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Aussie election results: Firewall wobbles
What would make a coalition willing?
With almost all of the election results in, the future of the great Australian firewall looks ever so slightly wobbly. Broadband for rural areas may however be about to receive a significant boost.
Just 150 members sit in Australia’s parliament, so a party with 76 seats has a majority. With something like 80 per cent of the vote counted, the Australian Labor Party is out in front, with 73 seats to the Liberal National Coalition’s 72. The last seat is now forecast to go to the Coalition, leaving both major parties on 73 and negotiating with the remainder: three independents and a Green.
An additional joker in the pack is provided by National MP Tony Crook, who has indicated that he will not necessarily stick with the coalition and might be prepared to support a Labor government.
That’s good news for Labor’s incumbent prime minister, Julia Gillard, who will also take heart from a declaration by Green MP Adam Bandt that he will side with her government. Bad news, though, for the firewall, as it has been the Greens who have led the charge against it over the last three years and, until recently, they were the only major parliamentary force to oppose its implementation as a mandatory state-imposed filter.
So who are the independents, and what are their views on technology? All three independents are from rural areas: Bob Katter represents Kennedy in North Queensland, Tony Windsor and Rob Oakeshott represent the New South Wales seats of New England and Lyne respectively.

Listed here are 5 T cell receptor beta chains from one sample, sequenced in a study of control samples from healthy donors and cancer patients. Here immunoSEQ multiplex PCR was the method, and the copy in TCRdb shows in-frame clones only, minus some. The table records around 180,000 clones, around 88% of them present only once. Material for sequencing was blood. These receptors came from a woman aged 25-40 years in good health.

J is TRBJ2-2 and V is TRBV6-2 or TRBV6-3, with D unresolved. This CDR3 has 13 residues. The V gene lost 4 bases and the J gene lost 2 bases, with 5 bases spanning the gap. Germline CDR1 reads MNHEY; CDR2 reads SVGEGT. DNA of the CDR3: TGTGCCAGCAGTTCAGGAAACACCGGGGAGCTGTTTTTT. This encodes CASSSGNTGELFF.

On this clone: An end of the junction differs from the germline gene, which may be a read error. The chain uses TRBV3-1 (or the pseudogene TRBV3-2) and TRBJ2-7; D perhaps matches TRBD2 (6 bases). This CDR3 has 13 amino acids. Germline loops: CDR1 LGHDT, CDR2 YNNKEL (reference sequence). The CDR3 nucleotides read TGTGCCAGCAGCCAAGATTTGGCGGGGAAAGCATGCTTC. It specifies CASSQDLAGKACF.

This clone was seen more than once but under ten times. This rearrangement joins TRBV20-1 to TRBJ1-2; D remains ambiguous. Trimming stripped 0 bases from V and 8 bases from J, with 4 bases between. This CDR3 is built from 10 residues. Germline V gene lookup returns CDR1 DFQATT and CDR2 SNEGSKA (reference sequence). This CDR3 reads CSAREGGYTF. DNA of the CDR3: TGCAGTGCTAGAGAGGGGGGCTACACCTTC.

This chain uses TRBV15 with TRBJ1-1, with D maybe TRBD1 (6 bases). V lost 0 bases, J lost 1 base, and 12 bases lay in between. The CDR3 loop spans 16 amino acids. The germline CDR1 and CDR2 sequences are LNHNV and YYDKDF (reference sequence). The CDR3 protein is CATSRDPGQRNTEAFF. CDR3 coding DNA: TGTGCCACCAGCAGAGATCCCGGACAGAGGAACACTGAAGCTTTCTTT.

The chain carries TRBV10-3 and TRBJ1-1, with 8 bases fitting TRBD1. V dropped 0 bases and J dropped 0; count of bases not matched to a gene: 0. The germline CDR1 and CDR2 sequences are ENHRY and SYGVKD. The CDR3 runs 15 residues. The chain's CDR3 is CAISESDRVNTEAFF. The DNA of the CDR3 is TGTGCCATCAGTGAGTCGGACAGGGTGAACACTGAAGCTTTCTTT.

Bob Katter has a reputation for being both outspoken and a maverick – but no fool.
According to one close colleague, quoted today, he has "wacky ideas, says some way-out things – but he’s no dill". More importantly, he is looking for a new deal for rural areas and despite the fact that he is widely reported not to use computers he's looking for the government to support outlying areas through publicly funded broadband.
That, it is suggested, makes him more likely to support Labor, whose AUS$43bn national broadband network seriously outstrips the coalition’s AUS$6bn broadband plan,
In pre-election interviews, both Oakeshott and Windsor (pdf) also nominated decent broadband services in the bush as a central issue. Oakeshott has been openly critical of the National Party’s policy in this respect, while expressing his support for the roll-out of laptops to school students.
Both have also been involved in debates on climate change, with Oakeshoot looking to encourage an emissions trading scheme to reduce greenhouse gas output.
Neither appears to have been overly focused on the issue of the firewall.
There is still some way to go. Pundits are cautiously forecasting that Gillard will succeed in pulling together a coalition over the next few days – but that is far from certain. If she fails, the great firewall project is dead in the water. Even if she succeeds, the chances of it continuing in its present format are greatly reduced. ®